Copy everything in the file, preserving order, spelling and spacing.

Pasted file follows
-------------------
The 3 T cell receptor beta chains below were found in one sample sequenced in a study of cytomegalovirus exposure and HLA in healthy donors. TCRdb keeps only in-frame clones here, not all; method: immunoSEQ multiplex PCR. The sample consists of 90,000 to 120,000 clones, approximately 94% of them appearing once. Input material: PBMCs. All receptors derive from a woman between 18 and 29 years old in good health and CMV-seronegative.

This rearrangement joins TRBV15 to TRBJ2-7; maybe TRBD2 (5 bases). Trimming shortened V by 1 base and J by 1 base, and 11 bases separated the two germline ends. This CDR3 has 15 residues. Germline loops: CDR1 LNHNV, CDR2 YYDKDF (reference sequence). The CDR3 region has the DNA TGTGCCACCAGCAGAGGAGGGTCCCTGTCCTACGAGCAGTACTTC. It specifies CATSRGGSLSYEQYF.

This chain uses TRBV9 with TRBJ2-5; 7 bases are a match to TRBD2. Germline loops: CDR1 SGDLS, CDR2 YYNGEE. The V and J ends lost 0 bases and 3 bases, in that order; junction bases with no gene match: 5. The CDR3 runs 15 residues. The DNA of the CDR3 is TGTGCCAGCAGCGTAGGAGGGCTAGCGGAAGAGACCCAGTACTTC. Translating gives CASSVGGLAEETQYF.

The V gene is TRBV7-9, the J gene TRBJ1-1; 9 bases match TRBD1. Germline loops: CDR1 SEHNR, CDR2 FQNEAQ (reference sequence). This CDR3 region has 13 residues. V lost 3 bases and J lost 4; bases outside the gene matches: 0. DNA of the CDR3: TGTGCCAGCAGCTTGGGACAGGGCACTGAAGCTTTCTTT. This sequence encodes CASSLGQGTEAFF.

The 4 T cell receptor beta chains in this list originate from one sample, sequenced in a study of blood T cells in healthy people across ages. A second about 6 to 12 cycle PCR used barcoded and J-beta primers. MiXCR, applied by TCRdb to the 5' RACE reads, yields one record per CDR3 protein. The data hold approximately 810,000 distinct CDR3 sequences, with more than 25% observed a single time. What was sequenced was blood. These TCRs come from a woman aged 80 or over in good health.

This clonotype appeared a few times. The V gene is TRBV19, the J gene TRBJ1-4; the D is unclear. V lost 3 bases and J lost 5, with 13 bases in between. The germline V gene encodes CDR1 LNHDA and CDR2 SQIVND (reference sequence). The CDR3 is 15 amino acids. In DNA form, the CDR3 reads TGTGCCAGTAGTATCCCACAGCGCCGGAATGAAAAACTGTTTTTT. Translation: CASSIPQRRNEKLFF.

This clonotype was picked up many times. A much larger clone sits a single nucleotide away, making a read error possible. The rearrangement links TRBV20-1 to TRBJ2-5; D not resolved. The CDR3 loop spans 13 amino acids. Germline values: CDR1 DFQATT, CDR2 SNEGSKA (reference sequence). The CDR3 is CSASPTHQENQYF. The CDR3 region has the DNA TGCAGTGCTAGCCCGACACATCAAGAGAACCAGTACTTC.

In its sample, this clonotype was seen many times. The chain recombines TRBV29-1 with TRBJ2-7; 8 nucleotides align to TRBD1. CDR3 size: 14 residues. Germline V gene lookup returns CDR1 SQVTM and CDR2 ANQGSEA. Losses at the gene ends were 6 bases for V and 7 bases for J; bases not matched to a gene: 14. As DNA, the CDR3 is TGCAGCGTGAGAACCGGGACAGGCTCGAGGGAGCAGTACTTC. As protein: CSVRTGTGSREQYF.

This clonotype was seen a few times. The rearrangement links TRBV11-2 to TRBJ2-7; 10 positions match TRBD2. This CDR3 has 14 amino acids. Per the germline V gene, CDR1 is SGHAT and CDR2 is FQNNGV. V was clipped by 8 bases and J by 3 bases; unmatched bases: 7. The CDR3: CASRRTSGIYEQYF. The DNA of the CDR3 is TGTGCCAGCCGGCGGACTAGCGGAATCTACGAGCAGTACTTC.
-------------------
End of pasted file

The 3 T cell receptor beta chains below were found in one sample sequenced in a study of cytomegalovirus exposure and HLA in healthy donors. TCRdb keeps only in-frame clones here, not all; method: immunoSEQ multiplex PCR. The sample consists of 90,000 to 120,000 clones, approximately 94% of them appearing once. Input material: PBMCs. All receptors derive from a woman between 18 and 29 years old in good health and CMV-seronegative.

This rearrangement joins TRBV15 to TRBJ2-7; maybe TRBD2 (5 bases). Trimming shortened V by 1 base and J by 1 base, and 11 bases separated the two germline ends. This CDR3 has 15 residues. Germline loops: CDR1 LNHNV, CDR2 YYDKDF (reference sequence). The CDR3 region has the DNA TGTGCCACCAGCAGAGGAGGGTCCCTGTCCTACGAGCAGTACTTC. It specifies CATSRGGSLSYEQYF.

This chain uses TRBV9 with TRBJ2-5; 7 bases are a match to TRBD2. Germline loops: CDR1 SGDLS, CDR2 YYNGEE. The V and J ends lost 0 bases and 3 bases, in that order; junction bases with no gene match: 5. The CDR3 runs 15 residues. The DNA of the CDR3 is TGTGCCAGCAGCGTAGGAGGGCTAGCGGAAGAGACCCAGTACTTC. Translating gives CASSVGGLAEETQYF.

The V gene is TRBV7-9, the J gene TRBJ1-1; 9 bases match TRBD1. Germline loops: CDR1 SEHNR, CDR2 FQNEAQ (reference sequence). This CDR3 region has 13 residues. V lost 3 bases and J lost 4; bases outside the gene matches: 0. DNA of the CDR3: TGTGCCAGCAGCTTGGGACAGGGCACTGAAGCTTTCTTT. This sequence encodes CASSLGQGTEAFF.

The 4 T cell receptor beta chains in this list originate from one sample, sequenced in a study of blood T cells in healthy people across ages. A second about 6 to 12 cycle PCR used barcoded and J-beta primers. MiXCR, applied by TCRdb to the 5' RACE reads, yields one record per CDR3 protein. The data hold approximately 810,000 distinct CDR3 sequences, with more than 25% observed a single time. What was sequenced was blood. These TCRs come from a woman aged 80 or over in good health.

This clonotype appeared a few times. The V gene is TRBV19, the J gene TRBJ1-4; the D is unclear. V lost 3 bases and J lost 5, with 13 bases in between. The germline V gene encodes CDR1 LNHDA and CDR2 SQIVND (reference sequence). The CDR3 is 15 amino acids. In DNA form, the CDR3 reads TGTGCCAGTAGTATCCCACAGCGCCGGAATGAAAAACTGTTTTTT. Translation: CASSIPQRRNEKLFF.

This clonotype was picked up many times. A much larger clone sits a single nucleotide away, making a read error possible. The rearrangement links TRBV20-1 to TRBJ2-5; D not resolved. The CDR3 loop spans 13 amino acids. Germline values: CDR1 DFQATT, CDR2 SNEGSKA (reference sequence). The CDR3 is CSASPTHQENQYF. The CDR3 region has the DNA TGCAGTGCTAGCCCGACACATCAAGAGAACCAGTACTTC.

In its sample, this clonotype was seen many times. The chain recombines TRBV29-1 with TRBJ2-7; 8 nucleotides align to TRBD1. CDR3 size: 14 residues. Germline V gene lookup returns CDR1 SQVTM and CDR2 ANQGSEA. Losses at the gene ends were 6 bases for V and 7 bases for J; bases not matched to a gene: 14. As DNA, the CDR3 is TGCAGCGTGAGAACCGGGACAGGCTCGAGGGAGCAGTACTTC. As protein: CSVRTGTGSREQYF.

This clonotype was seen a few times. The rearrangement links TRBV11-2 to TRBJ2-7; 10 positions match TRBD2. This CDR3 has 14 amino acids. Per the germline V gene, CDR1 is SGHAT and CDR2 is FQNNGV. V was clipped by 8 bases and J by 3 bases; unmatched bases: 7. The CDR3: CASRRTSGIYEQYF. The DNA of the CDR3 is TGTGCCAGCCGGCGGACTAGCGGAATCTACGAGCAGTACTTC.